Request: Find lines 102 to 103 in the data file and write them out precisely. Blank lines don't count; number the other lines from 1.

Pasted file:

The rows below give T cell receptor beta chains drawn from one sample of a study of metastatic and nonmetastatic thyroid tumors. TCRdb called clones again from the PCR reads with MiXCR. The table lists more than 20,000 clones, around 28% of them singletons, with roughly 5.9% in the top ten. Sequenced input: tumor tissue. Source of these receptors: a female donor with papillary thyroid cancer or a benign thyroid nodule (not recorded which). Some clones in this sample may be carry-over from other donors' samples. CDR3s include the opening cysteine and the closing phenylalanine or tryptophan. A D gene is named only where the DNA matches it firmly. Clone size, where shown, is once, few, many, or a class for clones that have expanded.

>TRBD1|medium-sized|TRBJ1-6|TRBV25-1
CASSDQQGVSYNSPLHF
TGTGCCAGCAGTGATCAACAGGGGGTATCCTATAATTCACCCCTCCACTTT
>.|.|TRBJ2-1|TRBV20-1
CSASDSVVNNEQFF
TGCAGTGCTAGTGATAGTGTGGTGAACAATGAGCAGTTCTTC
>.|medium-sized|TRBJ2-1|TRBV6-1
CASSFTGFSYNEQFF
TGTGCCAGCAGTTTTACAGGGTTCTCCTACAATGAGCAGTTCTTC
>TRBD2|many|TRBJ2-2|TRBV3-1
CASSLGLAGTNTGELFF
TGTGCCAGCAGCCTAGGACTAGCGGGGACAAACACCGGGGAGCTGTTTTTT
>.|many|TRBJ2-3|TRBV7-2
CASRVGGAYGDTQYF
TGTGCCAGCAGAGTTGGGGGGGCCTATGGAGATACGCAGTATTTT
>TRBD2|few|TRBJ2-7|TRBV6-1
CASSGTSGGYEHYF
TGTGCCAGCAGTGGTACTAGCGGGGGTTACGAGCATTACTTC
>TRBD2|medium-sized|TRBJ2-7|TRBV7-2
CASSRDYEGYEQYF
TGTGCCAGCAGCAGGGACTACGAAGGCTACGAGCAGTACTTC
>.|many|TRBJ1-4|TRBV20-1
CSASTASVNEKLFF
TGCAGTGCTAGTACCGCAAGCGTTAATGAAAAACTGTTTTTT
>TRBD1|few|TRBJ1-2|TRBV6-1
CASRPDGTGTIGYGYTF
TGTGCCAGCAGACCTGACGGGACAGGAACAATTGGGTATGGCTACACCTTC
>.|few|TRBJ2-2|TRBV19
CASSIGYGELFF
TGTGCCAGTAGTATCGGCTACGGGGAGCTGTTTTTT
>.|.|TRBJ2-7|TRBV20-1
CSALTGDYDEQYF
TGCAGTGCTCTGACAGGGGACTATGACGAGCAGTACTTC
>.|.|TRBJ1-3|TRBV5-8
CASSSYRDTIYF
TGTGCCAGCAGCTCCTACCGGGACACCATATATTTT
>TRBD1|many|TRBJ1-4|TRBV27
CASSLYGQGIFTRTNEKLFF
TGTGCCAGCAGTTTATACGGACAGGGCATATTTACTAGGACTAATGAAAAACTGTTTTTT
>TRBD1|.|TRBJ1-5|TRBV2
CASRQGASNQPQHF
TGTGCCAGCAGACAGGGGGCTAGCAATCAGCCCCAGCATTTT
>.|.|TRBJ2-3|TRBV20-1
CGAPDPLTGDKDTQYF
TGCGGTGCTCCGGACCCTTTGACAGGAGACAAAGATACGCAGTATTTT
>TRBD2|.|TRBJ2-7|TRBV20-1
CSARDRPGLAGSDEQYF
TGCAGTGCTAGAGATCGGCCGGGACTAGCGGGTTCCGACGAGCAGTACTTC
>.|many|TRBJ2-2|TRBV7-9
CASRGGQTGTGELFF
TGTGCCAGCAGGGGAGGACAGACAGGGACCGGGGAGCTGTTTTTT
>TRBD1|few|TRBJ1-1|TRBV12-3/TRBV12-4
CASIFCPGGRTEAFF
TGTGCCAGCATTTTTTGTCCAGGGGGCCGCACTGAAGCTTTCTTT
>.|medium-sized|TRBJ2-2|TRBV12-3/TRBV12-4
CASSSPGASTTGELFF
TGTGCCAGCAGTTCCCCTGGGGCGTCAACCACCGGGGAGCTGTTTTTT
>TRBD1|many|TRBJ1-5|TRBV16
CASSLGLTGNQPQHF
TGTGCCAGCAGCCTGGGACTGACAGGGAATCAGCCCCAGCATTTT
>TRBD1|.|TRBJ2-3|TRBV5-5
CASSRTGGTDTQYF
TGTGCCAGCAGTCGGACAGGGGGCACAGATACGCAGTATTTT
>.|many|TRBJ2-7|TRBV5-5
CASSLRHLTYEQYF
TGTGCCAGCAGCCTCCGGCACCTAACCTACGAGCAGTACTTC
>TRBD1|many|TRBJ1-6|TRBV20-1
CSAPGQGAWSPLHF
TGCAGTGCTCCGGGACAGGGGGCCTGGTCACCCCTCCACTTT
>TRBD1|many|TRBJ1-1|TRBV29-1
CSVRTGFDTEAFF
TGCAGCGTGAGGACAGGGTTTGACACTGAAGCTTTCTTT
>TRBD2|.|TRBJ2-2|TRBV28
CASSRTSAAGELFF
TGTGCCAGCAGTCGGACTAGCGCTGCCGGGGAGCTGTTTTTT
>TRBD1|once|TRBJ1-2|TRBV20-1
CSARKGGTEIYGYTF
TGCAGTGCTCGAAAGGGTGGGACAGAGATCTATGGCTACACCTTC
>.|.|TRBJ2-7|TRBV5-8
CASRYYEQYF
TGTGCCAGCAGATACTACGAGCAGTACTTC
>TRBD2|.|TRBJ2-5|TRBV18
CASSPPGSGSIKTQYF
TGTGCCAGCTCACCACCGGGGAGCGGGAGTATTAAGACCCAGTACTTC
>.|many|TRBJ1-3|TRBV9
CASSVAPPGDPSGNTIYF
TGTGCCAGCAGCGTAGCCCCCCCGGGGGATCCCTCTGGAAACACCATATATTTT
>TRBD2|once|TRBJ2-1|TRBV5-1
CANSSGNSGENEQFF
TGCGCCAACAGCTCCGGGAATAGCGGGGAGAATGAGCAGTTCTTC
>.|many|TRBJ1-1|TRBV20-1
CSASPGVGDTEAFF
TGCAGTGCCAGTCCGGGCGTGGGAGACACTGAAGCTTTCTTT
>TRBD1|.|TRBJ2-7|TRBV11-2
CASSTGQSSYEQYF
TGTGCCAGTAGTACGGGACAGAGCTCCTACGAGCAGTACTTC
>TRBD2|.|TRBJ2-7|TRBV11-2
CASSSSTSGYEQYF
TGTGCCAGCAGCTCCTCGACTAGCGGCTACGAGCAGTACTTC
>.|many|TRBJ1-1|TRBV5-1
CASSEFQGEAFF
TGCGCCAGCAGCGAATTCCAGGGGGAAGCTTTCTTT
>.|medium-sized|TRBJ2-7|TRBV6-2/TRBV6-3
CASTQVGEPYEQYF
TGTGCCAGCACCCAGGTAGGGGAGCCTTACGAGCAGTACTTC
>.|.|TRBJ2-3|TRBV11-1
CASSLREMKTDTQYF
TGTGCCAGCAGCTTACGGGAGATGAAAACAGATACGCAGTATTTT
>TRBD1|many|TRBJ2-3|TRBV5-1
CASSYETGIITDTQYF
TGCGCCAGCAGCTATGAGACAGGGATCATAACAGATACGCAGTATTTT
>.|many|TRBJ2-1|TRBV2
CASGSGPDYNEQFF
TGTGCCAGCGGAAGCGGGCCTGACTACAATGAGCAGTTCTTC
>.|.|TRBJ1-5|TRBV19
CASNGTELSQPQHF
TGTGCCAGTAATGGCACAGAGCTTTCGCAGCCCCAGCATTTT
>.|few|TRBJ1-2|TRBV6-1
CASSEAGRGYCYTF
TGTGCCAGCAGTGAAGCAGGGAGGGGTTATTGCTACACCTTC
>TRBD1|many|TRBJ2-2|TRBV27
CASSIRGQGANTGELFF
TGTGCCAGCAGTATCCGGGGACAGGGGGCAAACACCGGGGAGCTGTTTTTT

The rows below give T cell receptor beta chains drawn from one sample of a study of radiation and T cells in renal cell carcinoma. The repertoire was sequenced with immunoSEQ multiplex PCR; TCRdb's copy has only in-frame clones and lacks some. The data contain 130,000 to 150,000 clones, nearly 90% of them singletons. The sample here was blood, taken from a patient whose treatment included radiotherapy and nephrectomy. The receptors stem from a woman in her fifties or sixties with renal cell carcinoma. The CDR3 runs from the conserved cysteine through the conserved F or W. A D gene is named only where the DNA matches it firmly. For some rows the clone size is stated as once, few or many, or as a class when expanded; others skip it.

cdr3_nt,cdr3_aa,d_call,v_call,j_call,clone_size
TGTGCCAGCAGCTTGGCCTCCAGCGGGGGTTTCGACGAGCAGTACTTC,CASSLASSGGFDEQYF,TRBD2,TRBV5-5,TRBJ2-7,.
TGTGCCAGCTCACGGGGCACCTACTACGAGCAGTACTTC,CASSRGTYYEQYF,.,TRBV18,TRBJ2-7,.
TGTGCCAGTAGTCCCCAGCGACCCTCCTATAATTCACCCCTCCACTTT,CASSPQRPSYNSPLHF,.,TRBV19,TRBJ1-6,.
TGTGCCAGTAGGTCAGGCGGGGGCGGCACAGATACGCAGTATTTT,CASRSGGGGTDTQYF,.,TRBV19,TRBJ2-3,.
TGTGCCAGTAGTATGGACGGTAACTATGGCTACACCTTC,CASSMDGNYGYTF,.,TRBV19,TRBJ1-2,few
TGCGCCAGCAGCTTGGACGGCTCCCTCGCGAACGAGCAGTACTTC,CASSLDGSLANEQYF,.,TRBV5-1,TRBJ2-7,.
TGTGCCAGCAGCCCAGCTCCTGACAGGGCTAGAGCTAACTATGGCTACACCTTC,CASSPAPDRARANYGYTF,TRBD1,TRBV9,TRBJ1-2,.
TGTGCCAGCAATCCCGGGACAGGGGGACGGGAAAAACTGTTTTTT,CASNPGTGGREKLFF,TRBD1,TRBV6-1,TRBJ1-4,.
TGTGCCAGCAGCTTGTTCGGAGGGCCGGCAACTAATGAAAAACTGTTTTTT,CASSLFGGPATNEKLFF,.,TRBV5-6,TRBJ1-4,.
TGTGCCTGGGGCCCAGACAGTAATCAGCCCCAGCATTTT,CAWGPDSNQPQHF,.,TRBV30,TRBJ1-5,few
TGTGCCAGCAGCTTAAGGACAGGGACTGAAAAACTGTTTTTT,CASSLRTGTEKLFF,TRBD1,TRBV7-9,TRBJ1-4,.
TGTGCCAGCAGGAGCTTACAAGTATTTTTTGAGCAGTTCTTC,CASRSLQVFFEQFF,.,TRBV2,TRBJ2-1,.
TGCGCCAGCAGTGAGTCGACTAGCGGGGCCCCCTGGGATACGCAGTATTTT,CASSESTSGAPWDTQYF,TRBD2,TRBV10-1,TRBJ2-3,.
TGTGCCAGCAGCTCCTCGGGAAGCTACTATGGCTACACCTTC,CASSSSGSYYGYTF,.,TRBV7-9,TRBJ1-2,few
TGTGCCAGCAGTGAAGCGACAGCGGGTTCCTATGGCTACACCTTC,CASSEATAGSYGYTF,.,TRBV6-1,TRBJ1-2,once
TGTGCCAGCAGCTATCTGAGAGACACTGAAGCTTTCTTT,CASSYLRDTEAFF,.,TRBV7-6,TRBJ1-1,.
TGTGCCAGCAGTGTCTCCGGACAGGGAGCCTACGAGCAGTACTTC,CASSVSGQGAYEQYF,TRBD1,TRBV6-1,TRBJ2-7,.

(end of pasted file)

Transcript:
CASSEFQGEAFF
TGCGCCAGCAGCGAATTCCAGGGGGAAGCTTTCTTT